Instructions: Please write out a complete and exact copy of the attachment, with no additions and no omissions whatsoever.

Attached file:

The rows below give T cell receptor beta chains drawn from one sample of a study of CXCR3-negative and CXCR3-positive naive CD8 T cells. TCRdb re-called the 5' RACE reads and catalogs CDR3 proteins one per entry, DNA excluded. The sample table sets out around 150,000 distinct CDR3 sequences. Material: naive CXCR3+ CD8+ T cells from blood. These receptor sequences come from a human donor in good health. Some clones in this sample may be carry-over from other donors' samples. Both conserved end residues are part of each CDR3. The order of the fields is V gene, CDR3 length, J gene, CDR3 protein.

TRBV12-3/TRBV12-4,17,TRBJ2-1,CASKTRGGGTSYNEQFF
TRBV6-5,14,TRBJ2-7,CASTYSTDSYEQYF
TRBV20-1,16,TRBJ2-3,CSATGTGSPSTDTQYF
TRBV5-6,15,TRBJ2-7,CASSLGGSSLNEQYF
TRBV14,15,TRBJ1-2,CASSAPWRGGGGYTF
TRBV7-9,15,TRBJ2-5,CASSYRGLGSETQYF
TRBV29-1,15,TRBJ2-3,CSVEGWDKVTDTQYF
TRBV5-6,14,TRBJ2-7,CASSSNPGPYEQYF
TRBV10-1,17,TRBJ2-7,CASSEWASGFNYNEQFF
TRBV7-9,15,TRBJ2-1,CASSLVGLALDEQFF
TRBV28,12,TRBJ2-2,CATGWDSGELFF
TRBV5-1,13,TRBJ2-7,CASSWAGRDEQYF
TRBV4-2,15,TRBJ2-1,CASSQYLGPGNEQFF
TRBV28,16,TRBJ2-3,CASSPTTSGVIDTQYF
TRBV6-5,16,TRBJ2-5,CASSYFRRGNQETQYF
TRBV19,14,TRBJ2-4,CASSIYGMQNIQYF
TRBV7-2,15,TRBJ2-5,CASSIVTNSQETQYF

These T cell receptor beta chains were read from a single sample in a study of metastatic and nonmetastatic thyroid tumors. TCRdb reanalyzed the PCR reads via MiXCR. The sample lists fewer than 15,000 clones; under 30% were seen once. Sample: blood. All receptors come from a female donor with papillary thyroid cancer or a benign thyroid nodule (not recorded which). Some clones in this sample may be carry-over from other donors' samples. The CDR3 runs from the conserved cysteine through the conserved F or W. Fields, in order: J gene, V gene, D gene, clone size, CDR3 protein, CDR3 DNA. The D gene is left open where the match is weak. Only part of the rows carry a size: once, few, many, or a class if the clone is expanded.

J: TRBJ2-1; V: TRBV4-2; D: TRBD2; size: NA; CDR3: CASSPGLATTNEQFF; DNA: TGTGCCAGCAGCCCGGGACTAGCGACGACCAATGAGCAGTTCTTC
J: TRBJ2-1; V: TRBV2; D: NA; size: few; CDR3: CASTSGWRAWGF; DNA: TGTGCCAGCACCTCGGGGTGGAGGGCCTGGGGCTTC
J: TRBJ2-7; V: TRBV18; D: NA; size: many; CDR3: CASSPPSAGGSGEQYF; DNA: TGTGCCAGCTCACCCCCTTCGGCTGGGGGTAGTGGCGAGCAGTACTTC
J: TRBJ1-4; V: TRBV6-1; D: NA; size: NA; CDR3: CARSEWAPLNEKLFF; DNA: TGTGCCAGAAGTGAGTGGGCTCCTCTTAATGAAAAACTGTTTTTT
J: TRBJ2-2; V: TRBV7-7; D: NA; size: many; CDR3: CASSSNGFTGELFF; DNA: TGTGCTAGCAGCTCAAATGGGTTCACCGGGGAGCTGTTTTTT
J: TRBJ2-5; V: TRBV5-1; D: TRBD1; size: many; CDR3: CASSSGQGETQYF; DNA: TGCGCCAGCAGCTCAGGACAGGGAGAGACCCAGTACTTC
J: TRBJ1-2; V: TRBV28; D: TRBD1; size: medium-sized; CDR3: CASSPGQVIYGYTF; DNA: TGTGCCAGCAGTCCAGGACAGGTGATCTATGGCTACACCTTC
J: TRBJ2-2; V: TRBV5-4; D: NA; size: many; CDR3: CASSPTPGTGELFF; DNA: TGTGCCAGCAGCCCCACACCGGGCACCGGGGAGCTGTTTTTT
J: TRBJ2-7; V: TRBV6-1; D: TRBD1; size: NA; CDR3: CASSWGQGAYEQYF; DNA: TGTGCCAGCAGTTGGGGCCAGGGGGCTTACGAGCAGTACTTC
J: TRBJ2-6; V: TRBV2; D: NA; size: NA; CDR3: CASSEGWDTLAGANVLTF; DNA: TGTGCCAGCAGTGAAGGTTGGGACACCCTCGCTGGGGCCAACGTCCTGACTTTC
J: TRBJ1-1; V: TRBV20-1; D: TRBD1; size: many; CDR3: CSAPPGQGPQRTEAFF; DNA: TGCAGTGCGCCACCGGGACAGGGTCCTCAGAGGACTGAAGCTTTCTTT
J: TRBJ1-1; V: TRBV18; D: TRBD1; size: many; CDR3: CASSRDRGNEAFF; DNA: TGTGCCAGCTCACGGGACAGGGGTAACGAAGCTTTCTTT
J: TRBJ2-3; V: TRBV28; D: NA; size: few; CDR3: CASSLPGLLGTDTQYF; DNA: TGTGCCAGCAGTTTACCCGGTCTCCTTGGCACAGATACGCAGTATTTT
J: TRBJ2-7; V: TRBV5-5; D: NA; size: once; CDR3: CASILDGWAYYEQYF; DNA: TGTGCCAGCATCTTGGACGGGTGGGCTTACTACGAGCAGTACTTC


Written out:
The rows below give T cell receptor beta chains drawn from one sample of a study of CXCR3-negative and CXCR3-positive naive CD8 T cells. TCRdb re-called the 5' RACE reads and catalogs CDR3 proteins one per entry, DNA excluded. The sample table sets out around 150,000 distinct CDR3 sequences. Material: naive CXCR3+ CD8+ T cells from blood. These receptor sequences come from a human donor in good health. Some clones in this sample may be carry-over from other donors' samples. Both conserved end residues are part of each CDR3. The order of the fields is V gene, CDR3 length, J gene, CDR3 protein.

TRBV12-3/TRBV12-4,17,TRBJ2-1,CASKTRGGGTSYNEQFF
TRBV6-5,14,TRBJ2-7,CASTYSTDSYEQYF
TRBV20-1,16,TRBJ2-3,CSATGTGSPSTDTQYF
TRBV5-6,15,TRBJ2-7,CASSLGGSSLNEQYF
TRBV14,15,TRBJ1-2,CASSAPWRGGGGYTF
TRBV7-9,15,TRBJ2-5,CASSYRGLGSETQYF
TRBV29-1,15,TRBJ2-3,CSVEGWDKVTDTQYF
TRBV5-6,14,TRBJ2-7,CASSSNPGPYEQYF
TRBV10-1,17,TRBJ2-7,CASSEWASGFNYNEQFF
TRBV7-9,15,TRBJ2-1,CASSLVGLALDEQFF
TRBV28,12,TRBJ2-2,CATGWDSGELFF
TRBV5-1,13,TRBJ2-7,CASSWAGRDEQYF
TRBV4-2,15,TRBJ2-1,CASSQYLGPGNEQFF
TRBV28,16,TRBJ2-3,CASSPTTSGVIDTQYF
TRBV6-5,16,TRBJ2-5,CASSYFRRGNQETQYF
TRBV19,14,TRBJ2-4,CASSIYGMQNIQYF
TRBV7-2,15,TRBJ2-5,CASSIVTNSQETQYF

These T cell receptor beta chains were read from a single sample in a study of metastatic and nonmetastatic thyroid tumors. TCRdb reanalyzed the PCR reads via MiXCR. The sample lists fewer than 15,000 clones; under 30% were seen once. Sample: blood. All receptors come from a female donor with papillary thyroid cancer or a benign thyroid nodule (not recorded which). Some clones in this sample may be carry-over from other donors' samples. The CDR3 runs from the conserved cysteine through the conserved F or W. Fields, in order: J gene, V gene, D gene, clone size, CDR3 protein, CDR3 DNA. The D gene is left open where the match is weak. Only part of the rows carry a size: once, few, many, or a class if the clone is expanded.

J: TRBJ2-1; V: TRBV4-2; D: TRBD2; size: NA; CDR3: CASSPGLATTNEQFF; DNA: TGTGCCAGCAGCCCGGGACTAGCGACGACCAATGAGCAGTTCTTC
J: TRBJ2-1; V: TRBV2; D: NA; size: few; CDR3: CASTSGWRAWGF; DNA: TGTGCCAGCACCTCGGGGTGGAGGGCCTGGGGCTTC
J: TRBJ2-7; V: TRBV18; D: NA; size: many; CDR3: CASSPPSAGGSGEQYF; DNA: TGTGCCAGCTCACCCCCTTCGGCTGGGGGTAGTGGCGAGCAGTACTTC
J: TRBJ1-4; V: TRBV6-1; D: NA; size: NA; CDR3: CARSEWAPLNEKLFF; DNA: TGTGCCAGAAGTGAGTGGGCTCCTCTTAATGAAAAACTGTTTTTT
J: TRBJ2-2; V: TRBV7-7; D: NA; size: many; CDR3: CASSSNGFTGELFF; DNA: TGTGCTAGCAGCTCAAATGGGTTCACCGGGGAGCTGTTTTTT
J: TRBJ2-5; V: TRBV5-1; D: TRBD1; size: many; CDR3: CASSSGQGETQYF; DNA: TGCGCCAGCAGCTCAGGACAGGGAGAGACCCAGTACTTC
J: TRBJ1-2; V: TRBV28; D: TRBD1; size: medium-sized; CDR3: CASSPGQVIYGYTF; DNA: TGTGCCAGCAGTCCAGGACAGGTGATCTATGGCTACACCTTC
J: TRBJ2-2; V: TRBV5-4; D: NA; size: many; CDR3: CASSPTPGTGELFF; DNA: TGTGCCAGCAGCCCCACACCGGGCACCGGGGAGCTGTTTTTT
J: TRBJ2-7; V: TRBV6-1; D: TRBD1; size: NA; CDR3: CASSWGQGAYEQYF; DNA: TGTGCCAGCAGTTGGGGCCAGGGGGCTTACGAGCAGTACTTC
J: TRBJ2-6; V: TRBV2; D: NA; size: NA; CDR3: CASSEGWDTLAGANVLTF; DNA: TGTGCCAGCAGTGAAGGTTGGGACACCCTCGCTGGGGCCAACGTCCTGACTTTC
J: TRBJ1-1; V: TRBV20-1; D: TRBD1; size: many; CDR3: CSAPPGQGPQRTEAFF; DNA: TGCAGTGCGCCACCGGGACAGGGTCCTCAGAGGACTGAAGCTTTCTTT
J: TRBJ1-1; V: TRBV18; D: TRBD1; size: many; CDR3: CASSRDRGNEAFF; DNA: TGTGCCAGCTCACGGGACAGGGGTAACGAAGCTTTCTTT
J: TRBJ2-3; V: TRBV28; D: NA; size: few; CDR3: CASSLPGLLGTDTQYF; DNA: TGTGCCAGCAGTTTACCCGGTCTCCTTGGCACAGATACGCAGTATTTT
J: TRBJ2-7; V: TRBV5-5; D: NA; size: once; CDR3: CASILDGWAYYEQYF; DNA: TGTGCCAGCATCTTGGACGGGTGGGCTTACTACGAGCAGTACTTC